Guelph city council’s approval of transitional housing project could be appealed

The building at 65 Delhi St. in Guelph. Matt Carty / Global Guelph

Despite getting unanimous approval from Guelph city council, a transitional housing project for the homeless next to Guelph General Hospital is still not a slam dunk.

Wellington County is purchasing the two-storey building at 65 Delhi St. from the city as they are in charge of providing programs to help the homeless in Guelph.

Read more: Guelph staff recommend Delhi Street building be turned into transitional housing

Their plan is to convert it into 28 bedrooms for the homeless who can live there for up to three years and receive around the clock support while finding a permanent home.

The original plan called for 36 units, but the project was scaled back to allow for more amenities such as meeting rooms and kitchenettes. There was also a point where the building could have been used as a daycare or emergency shelter, however that was scrapped as well.

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During a meeting on Monday, council approved zoning amendments to allow the purchase to go through.

But there has been pushback from neighbours, specifically the Delhi Eramosa Neighbourhood Advocates group, who have hinted that they could possibly appeal council’s decision to the Ontario Land Tribunal.

During the meeting, Mayor Cam Guthrie said he received a letter from a lawyer retained by the group which asks council to hold off on their decision to allow for more dialogue to address issues about the project.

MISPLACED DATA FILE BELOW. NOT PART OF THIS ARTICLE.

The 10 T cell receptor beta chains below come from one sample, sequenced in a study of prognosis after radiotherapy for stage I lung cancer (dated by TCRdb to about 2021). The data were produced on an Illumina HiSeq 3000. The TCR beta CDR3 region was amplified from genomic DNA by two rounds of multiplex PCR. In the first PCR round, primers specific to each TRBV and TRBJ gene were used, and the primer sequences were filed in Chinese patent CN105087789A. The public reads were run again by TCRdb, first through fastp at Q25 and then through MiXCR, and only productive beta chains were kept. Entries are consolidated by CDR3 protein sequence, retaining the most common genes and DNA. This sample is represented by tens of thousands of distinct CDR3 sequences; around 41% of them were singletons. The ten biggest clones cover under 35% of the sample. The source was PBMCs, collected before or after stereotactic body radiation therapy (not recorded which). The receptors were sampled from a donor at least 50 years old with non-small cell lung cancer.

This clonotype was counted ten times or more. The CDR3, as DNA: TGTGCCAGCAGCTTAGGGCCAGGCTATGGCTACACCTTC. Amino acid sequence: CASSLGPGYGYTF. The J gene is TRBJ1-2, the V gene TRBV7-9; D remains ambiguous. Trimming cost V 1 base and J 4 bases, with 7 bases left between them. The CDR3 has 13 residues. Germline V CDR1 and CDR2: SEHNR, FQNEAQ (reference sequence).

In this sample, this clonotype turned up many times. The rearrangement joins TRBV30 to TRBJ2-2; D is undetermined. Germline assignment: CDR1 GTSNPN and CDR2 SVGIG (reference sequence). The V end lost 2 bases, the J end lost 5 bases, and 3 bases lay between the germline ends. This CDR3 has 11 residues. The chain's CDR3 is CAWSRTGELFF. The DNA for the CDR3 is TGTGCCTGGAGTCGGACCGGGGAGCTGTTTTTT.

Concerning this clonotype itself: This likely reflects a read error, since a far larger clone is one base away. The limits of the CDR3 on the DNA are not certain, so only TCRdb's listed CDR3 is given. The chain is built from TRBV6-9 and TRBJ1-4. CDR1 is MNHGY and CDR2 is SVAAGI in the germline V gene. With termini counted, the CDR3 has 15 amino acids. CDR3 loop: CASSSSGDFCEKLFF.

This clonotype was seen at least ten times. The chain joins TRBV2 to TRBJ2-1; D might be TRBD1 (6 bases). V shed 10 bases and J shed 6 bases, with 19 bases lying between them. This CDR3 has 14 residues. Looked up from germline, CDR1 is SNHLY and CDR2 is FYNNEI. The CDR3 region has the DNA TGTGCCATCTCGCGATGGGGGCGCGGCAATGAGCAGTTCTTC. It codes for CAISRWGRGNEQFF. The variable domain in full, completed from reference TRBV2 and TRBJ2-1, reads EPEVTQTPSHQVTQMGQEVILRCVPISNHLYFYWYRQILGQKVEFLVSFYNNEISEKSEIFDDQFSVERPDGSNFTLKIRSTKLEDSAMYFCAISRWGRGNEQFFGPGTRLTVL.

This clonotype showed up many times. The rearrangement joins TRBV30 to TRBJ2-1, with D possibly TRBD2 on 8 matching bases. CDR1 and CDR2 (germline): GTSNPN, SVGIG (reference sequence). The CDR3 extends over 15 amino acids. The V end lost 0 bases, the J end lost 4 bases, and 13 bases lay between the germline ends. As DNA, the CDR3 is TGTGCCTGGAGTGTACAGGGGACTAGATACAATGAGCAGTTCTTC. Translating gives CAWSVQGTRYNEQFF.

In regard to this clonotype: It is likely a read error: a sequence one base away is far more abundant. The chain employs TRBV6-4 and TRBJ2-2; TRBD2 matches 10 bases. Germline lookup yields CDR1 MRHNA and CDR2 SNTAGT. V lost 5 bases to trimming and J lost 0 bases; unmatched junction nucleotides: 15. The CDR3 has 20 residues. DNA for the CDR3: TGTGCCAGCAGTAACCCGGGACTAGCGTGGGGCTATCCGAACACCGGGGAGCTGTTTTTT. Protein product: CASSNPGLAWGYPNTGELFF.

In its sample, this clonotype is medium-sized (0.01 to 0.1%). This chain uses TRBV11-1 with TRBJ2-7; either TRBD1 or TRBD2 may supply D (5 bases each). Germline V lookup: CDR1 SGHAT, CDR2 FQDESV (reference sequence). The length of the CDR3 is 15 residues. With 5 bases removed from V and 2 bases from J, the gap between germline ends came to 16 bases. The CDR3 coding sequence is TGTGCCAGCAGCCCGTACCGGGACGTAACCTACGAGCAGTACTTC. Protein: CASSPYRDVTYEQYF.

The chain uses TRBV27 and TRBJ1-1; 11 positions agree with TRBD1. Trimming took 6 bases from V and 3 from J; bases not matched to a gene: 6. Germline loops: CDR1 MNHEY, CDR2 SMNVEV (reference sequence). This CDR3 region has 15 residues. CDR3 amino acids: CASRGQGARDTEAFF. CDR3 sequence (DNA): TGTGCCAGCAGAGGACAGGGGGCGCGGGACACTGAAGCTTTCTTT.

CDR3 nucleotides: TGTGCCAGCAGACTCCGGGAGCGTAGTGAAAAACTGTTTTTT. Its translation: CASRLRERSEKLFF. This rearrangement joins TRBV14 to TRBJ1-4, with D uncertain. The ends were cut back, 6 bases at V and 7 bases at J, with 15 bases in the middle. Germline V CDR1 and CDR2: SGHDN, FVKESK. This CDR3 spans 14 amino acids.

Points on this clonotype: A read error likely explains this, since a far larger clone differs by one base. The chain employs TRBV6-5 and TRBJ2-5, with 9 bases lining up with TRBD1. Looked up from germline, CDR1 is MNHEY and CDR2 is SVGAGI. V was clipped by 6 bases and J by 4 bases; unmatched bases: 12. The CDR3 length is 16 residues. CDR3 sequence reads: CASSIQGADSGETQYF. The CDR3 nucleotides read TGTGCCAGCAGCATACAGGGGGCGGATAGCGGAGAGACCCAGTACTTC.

Guthrie said the letter states that the law office is also prepared to file an appeal to the Ontario Land Tribunal.

“Is that a threat to us?” Guthrie asked Steven Kilburn who was speaking on behalf of the neighbourhood group.

Kilburn said it was not a threat but an attempt to get council’s attention when it comes to their concerns.

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The group wants to see the project become a reality but Kilburn said they are feeling ignored by the county.

One of their main issues is lowering the capacity to no more than 18 bedrooms given the size of the building.

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“We are hoping with that letter, we would catch council’s attention enough that council might weigh the possibilities on this and find a way to have more dialogue,” Kilburn said.

During the meeting, the county’s director of housing said they are still willing to sit down with the neighbourhood groups to hash out any issues.

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Robert Eilers, who owns the building next door at 55 Delhi St and was once homeless himself, said he is in favour of the project, but only if it is done right.

Eilers said trying to get a dialogue going with the county has been frustrating.

“I am trying here and I don’t know how many different people I have reached out with to try and get the conversation and been rebuffed,” he said.

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Eilers said he’s still undecided about supporting an appeal if there is one and likened it to an atomic bomb.

“You got to be very, very careful before you press that button and make sure you have exhausted every single avenue before taking the so-called nuclear option,” he said.

Read more: Millions in funding available to support affordable housing in Waterloo Region

Guthrie said the appeal process could halt the transitional project for over a year. He urged the group to not appeal council’s decision.

“Instead, you work with the county and we work forward to helping 28 individuals that desperately need a place to call home,” he said.

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